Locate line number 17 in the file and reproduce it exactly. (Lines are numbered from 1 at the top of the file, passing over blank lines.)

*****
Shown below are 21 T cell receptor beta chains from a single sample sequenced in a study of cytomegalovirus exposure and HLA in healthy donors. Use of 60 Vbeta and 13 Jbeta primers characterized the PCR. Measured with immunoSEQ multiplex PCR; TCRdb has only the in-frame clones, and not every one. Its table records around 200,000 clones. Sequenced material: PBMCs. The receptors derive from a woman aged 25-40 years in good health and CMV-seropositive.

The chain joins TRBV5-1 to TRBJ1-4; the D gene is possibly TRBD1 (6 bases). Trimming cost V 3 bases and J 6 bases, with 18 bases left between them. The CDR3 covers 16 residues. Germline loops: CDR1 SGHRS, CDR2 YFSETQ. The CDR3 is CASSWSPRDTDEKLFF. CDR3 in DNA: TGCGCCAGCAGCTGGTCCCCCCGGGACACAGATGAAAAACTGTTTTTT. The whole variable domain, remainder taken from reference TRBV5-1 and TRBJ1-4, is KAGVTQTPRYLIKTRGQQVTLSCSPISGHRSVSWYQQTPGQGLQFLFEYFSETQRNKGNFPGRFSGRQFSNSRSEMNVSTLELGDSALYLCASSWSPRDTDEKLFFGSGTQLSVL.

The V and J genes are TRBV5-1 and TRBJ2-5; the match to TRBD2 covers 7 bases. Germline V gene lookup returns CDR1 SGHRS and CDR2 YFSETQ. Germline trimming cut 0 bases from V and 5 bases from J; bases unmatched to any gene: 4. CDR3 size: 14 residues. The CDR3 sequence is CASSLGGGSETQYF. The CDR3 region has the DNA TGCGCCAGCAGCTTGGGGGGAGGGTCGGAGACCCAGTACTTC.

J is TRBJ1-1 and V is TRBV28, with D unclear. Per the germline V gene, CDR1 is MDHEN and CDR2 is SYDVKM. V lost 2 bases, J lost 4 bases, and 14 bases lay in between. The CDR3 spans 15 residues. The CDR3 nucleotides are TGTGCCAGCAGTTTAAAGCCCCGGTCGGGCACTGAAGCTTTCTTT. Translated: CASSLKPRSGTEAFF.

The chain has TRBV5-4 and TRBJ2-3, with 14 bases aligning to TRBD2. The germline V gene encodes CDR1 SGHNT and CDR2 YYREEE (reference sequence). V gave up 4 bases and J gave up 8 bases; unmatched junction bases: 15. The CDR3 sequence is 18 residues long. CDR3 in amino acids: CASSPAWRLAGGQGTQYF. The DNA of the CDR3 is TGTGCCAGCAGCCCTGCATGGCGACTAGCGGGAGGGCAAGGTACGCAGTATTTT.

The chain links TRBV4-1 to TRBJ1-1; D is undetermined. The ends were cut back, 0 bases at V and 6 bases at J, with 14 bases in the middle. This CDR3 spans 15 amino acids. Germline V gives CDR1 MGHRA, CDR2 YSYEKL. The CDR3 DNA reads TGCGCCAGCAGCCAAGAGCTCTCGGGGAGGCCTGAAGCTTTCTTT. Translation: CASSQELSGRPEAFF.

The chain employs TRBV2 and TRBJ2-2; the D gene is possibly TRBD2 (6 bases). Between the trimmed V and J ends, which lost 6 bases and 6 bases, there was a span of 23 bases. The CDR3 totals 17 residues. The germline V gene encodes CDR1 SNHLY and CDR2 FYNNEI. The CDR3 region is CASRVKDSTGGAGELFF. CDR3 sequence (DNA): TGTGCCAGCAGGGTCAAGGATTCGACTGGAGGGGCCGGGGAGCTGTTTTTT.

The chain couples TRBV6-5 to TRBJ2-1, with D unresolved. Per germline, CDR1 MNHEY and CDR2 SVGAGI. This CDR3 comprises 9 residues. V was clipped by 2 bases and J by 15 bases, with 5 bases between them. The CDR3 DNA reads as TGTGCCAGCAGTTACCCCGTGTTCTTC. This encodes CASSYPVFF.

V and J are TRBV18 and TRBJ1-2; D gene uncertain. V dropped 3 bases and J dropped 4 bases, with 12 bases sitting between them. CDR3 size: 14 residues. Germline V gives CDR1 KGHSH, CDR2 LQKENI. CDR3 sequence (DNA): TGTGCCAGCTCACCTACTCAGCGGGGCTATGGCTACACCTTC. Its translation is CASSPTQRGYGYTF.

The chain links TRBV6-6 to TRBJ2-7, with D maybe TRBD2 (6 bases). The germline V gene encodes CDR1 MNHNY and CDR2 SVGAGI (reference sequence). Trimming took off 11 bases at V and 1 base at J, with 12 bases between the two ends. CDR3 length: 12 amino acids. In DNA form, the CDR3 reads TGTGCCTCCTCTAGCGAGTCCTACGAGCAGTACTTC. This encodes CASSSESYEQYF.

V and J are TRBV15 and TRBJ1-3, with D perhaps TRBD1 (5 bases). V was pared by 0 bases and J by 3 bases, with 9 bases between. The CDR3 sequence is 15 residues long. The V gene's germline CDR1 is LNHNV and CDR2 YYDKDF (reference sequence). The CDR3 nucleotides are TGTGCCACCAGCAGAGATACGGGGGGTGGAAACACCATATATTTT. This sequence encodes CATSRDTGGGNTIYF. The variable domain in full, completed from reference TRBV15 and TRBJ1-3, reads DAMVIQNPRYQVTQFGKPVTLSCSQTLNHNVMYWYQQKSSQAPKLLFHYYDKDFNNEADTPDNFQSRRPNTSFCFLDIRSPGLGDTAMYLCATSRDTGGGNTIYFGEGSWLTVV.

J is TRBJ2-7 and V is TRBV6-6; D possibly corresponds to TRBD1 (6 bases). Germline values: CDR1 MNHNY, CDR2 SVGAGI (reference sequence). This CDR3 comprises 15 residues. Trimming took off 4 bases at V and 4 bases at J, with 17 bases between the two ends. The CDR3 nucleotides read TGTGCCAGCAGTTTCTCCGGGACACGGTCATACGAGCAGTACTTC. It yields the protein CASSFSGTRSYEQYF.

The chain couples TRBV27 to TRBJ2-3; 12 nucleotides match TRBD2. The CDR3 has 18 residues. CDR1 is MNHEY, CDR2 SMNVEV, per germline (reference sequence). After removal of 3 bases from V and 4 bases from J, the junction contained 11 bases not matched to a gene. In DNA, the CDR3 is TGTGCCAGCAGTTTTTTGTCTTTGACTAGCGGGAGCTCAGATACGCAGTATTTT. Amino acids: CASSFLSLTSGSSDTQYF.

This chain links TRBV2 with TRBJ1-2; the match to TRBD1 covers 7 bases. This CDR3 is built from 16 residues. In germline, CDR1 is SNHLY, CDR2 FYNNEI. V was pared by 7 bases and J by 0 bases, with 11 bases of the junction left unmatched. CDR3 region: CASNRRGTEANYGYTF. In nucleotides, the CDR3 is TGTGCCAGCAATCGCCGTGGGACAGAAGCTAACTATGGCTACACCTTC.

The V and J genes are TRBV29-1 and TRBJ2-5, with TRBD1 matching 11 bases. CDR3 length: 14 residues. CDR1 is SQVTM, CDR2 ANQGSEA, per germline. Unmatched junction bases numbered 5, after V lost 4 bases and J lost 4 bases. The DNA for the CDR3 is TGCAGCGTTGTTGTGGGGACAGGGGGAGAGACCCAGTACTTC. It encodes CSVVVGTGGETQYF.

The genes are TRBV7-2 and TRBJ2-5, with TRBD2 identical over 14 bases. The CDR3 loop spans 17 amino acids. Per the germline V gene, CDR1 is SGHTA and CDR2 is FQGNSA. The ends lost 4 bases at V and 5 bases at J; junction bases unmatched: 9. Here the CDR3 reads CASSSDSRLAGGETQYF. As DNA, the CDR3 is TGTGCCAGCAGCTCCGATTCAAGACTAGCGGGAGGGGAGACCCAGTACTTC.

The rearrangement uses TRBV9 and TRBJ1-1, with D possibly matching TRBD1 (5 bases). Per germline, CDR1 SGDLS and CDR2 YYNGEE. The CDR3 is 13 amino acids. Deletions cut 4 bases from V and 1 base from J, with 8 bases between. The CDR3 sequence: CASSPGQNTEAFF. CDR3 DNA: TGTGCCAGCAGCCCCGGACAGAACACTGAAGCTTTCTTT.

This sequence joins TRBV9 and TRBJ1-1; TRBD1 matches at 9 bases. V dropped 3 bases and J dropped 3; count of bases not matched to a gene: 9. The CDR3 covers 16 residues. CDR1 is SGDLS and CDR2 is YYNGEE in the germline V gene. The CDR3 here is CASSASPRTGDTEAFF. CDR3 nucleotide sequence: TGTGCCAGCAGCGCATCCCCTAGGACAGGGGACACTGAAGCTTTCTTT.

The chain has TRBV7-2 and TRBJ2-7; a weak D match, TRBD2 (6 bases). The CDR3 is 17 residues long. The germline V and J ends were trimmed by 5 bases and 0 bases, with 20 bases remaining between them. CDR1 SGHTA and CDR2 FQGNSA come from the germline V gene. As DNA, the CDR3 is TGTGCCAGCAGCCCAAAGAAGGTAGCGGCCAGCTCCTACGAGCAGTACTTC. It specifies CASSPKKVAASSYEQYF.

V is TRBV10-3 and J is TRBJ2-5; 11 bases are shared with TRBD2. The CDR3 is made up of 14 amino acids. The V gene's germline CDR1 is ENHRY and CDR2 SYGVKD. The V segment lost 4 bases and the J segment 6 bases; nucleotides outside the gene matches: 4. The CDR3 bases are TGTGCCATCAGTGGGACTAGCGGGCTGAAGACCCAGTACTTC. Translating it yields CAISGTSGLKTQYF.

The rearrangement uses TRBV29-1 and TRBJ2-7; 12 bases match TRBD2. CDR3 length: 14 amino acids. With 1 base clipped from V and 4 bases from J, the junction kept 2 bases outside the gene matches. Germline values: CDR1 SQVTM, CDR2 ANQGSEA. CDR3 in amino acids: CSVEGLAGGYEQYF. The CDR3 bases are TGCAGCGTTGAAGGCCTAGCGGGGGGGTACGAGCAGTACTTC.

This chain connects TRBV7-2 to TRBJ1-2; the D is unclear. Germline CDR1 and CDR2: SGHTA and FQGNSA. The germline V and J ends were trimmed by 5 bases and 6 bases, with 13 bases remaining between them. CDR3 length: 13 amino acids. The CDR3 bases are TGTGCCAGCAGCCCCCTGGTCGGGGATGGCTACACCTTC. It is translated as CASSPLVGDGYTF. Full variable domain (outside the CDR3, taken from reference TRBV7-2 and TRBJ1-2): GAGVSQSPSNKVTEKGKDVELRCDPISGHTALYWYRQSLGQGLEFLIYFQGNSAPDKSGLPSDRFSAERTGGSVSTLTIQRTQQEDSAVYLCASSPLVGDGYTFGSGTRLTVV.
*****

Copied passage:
The rearrangement uses TRBV9 and TRBJ1-1, with D possibly matching TRBD1 (5 bases). Per germline, CDR1 SGDLS and CDR2 YYNGEE. The CDR3 is 13 amino acids. Deletions cut 4 bases from V and 1 base from J, with 8 bases between. The CDR3 sequence: CASSPGQNTEAFF. CDR3 DNA: TGTGCCAGCAGCCCCGGACAGAACACTGAAGCTTTCTTT.